will not stay nor
- be held back by any.'
- "THEN P'hridon brought and gave me this horse
- he said: 'Behold! this steed is given to you,
- the cypress; more I know thou desirest not,
- despise such a gift ? This will please thee
by its breaking-in
- and its swiftness.'
- "P'HRIDON escorted me; as we went we both
- there we kissed each other, with cries we
parted, all the host
- lamented for me, truly, in their hearts, not
with the tongue;
- our severing was like that of foster-parent
- "DEPARTED from P'hridon, I went on the quest,
- I fared so that I missed nought on land or
out at sea; but
- I met no man who had seen her, and my heart
- wholly maddened, I was like a wild beast.
- "I SAID to myself: 'No longer shall I rove
and sail in vain;
- perchance the company of beasts may make my
- grief.' I said seven or eight words to my
slaves and to this
- Asmat'h: 'I know I have brought grief upon
you; you have
- good reason to murmur against me.
- "NOW go and leave me, provide for yourselves,
- longer on the hot tears flowing from mine
eyes.' When they
- heard such discourse they said to me: 'Alas!
Alas! let not
- our ears hear what thou sayest!
- '"LET us not see any master or lord apart
from thee, may
- God not sunder us from your horse's
footprints! We would
- gaze upon you, a fair and adorable
- forsooth, makes a man listless, however
valiant he may be.
- "I COULD not send them away; I hearkened to
- of my slaves, but I forsook the haunts of
human tribes, the
- retreats of goats and stags seemed a fitting
abode for me;
- I roamed, I trod every plain below and hill
- "I FOUND these manless caves, hollowed out by
- I combated them, I destroyed them, they could
- means prevail against me; they killed my
slaves, ill had they
- buckled on their coats of mail. The passing
world made me
- gloomy; its showers again bespattered me.
- "BEHOLD, brother! since that day am I here,
and here I
- die. Mad I roam the fields; sometimes I weep
- sometimes I faint. This maid will not abandon
me; she too
- is burned by fire for Nestan's sake. I have
no other resource
- to try but death.
- "SINCE a beautiful tiger is portrayed to me
as her image.
- for this I love its skin, I keep it as a coat
for myself; this
- woman sews it, sometimes she sighs, sometimes
- Since I cannot kill myself, in vain is my
- "THE tongues of all the sages could not
- praise. Enduring life, I think upon my lost
one. Since then
- I have consorted with the beasts, calling
myself one of
- them; I am suitor for death, nought else I
entreat of God."
- HE beat his face, he rent it, he tore his
cheeks of rose; the
- ruby turned to amber, the crystal was
- Avt'handil's tears flowed too; one by one
they dripped from
- his lashes. Then the maid soothed Tariel; on
- she besought him.
- TARIEL, calmed by Asmat'h, said to
Avt'handil: "I have
- made everything pleasant for thee, I who
- pleasure for myself. I have told thee the
tale of mine
- irksome life; now go and see thy sun, thou
whose time for
- meeting is nigh."
- AVT'HANDIL said: "I cannot bear to part from
- I separate from thee tears indeed will flow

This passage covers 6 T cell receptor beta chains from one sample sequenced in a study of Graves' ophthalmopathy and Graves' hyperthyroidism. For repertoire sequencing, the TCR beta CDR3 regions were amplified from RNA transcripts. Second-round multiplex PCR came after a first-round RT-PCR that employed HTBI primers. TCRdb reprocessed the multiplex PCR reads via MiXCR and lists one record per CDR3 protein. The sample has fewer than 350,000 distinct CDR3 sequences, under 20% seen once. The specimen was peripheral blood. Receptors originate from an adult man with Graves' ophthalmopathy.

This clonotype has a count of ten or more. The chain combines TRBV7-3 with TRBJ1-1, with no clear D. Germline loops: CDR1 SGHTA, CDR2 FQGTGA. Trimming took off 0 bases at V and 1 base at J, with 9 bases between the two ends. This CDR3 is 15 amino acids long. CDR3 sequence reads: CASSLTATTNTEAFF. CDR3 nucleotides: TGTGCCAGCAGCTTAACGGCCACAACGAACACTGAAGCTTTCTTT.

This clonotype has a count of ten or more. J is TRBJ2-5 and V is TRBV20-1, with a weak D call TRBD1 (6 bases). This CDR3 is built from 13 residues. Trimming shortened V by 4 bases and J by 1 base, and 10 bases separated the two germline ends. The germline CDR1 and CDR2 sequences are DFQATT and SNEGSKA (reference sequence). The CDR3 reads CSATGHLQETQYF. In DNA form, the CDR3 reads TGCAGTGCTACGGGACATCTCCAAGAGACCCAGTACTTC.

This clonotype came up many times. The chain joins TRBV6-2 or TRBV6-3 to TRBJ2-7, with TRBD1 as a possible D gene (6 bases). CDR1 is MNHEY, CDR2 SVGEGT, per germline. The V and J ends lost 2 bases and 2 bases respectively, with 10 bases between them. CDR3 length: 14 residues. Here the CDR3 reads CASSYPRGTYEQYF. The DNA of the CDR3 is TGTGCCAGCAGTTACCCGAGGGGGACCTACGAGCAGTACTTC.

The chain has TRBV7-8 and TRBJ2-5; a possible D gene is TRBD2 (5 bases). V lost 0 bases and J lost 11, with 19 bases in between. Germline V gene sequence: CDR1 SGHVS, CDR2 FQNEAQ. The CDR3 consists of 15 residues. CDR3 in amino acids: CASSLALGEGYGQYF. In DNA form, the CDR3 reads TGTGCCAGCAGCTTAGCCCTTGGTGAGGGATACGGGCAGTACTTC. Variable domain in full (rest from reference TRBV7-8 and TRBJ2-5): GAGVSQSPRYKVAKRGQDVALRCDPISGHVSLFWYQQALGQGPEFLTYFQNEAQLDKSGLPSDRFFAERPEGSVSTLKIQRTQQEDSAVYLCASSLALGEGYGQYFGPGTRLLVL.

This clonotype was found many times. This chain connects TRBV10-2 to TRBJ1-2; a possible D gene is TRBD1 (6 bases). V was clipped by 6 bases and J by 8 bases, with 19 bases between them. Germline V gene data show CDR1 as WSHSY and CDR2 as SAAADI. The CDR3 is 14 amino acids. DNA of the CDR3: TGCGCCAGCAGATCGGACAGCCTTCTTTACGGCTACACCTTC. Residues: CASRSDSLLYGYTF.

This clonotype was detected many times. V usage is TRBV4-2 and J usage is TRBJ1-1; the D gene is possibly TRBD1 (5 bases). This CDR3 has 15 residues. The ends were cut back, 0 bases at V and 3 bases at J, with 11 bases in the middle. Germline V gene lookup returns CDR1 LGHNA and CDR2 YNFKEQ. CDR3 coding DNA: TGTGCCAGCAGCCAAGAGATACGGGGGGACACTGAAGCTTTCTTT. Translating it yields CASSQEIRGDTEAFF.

from mine eyes,
- Verily I tell thee-be not wroth at this
- whose sake thou diest will not be comforted
- "WHEN a physician—however praiseworthy he
- sick, he calls in another leech, another
skilled in the pulse;
- him he tells what illness inflaming him with
fire afflicts him.
- Another knows better what is useful advice
- "LISTEN to what I say to thee; I speak to
thee as a sage
- and not as a madman; a hundred times must
- heed, once sufficeth not. A man so furious of
heart can do
- nought well. Now I desire to see her for
whose sake hot
- fire consumes me.
- "I SHALL see her, I shall confirm her love
for me, I shall
- tell her what I have learned; nought else
have I to do.
- I beseech thee to assure me, for God and
heaven's sake, let
- us not abandon one another, make me swear and
- an oath to me.
- "IF thou promise me that thou wilt not go
hence, I shall
- assure thee by an oath that for nought shall
I forsake thee;
- I shall come again to see thee, I shall die
for thee, for thee
- shall I rove. If God will, I shall make thee
cease to weep
- thus for her for whom thou diest!"
- HE answered: "How is it that thou, a
stranger, so lovest
- me, a stranger ? It is as hard for thee to
part from me as for
- the nightingale from the rose. How can I
forget thee, how
- can I cease to remember thee! God grant that
I may again
- see thee, full-grown young aloe-tree.
- "IF thy form remain a tree, and thy face turn
round to see
- me, my heart will not flee into the fields,
it will become
- neither a deer's nor a goat's. If I lie to
thee or cheat thee,
- may God judge me in wrath! Thy presence will
- my sadness and dissolve it!"
- HEREUPON they swore, the frank friends, those
- of amber hue, wise-worded but mad-minded.
- each other; forever would affection's flame
burn their hearts.
- That night the fair comrades spent together.
- AVT'HANDIL wept with him; fast fell the
- day dawned he went forth, kissed him and
parted from him.
- Tariel was so grieved that he knew not what
- Avt'handil wept, too, as he rode through the
- ASMAT'H went down with Avt'handil, she
- with an oath, she kneeled, she wept, she bent
her fingers in
- entreaty, she besought him to come back soon;
as a violet.
- so she faded. He replied: "O sister, of what
can I think save
- "SOON shall I come; I shall not forsake thee
nor waste time
- at home. But let him not go elsewhere; let
not that fair
- form wander. If I come not hither in two
months I shall be
- doing a shameful thing; be assured that I am
- unceasing grief."